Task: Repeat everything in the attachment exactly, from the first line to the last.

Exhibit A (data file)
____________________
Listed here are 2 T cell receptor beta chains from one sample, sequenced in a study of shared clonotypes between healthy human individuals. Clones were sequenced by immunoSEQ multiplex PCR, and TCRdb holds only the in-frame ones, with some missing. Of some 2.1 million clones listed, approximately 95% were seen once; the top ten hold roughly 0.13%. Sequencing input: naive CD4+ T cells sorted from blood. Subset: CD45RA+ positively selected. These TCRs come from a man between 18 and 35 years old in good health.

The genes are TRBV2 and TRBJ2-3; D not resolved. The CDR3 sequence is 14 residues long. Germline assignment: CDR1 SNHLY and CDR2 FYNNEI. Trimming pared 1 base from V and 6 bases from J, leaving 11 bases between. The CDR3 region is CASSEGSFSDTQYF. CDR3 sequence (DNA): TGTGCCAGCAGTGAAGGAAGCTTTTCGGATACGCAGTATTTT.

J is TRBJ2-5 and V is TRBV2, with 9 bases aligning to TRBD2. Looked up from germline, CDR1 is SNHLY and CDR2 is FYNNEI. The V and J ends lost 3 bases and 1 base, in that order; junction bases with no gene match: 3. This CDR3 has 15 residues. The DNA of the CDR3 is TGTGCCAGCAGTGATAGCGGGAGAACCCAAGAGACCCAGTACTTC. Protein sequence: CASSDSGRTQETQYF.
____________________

Listed here are 2 T cell receptor beta chains from one sample, sequenced in a study of shared clonotypes between healthy human individuals. Clones were sequenced by immunoSEQ multiplex PCR, and TCRdb holds only the in-frame ones, with some missing. Of some 2.1 million clones listed, approximately 95% were seen once; the top ten hold roughly 0.13%. Sequencing input: naive CD4+ T cells sorted from blood. Subset: CD45RA+ positively selected. These TCRs come from a man between 18 and 35 years old in good health.

The genes are TRBV2 and TRBJ2-3; D not resolved. The CDR3 sequence is 14 residues long. Germline assignment: CDR1 SNHLY and CDR2 FYNNEI. Trimming pared 1 base from V and 6 bases from J, leaving 11 bases between. The CDR3 region is CASSEGSFSDTQYF. CDR3 sequence (DNA): TGTGCCAGCAGTGAAGGAAGCTTTTCGGATACGCAGTATTTT.

J is TRBJ2-5 and V is TRBV2, with 9 bases aligning to TRBD2. Looked up from germline, CDR1 is SNHLY and CDR2 is FYNNEI. The V and J ends lost 3 bases and 1 base, in that order; junction bases with no gene match: 3. This CDR3 has 15 residues. The DNA of the CDR3 is TGTGCCAGCAGTGATAGCGGGAGAACCCAAGAGACCCAGTACTTC. Protein sequence: CASSDSGRTQETQYF.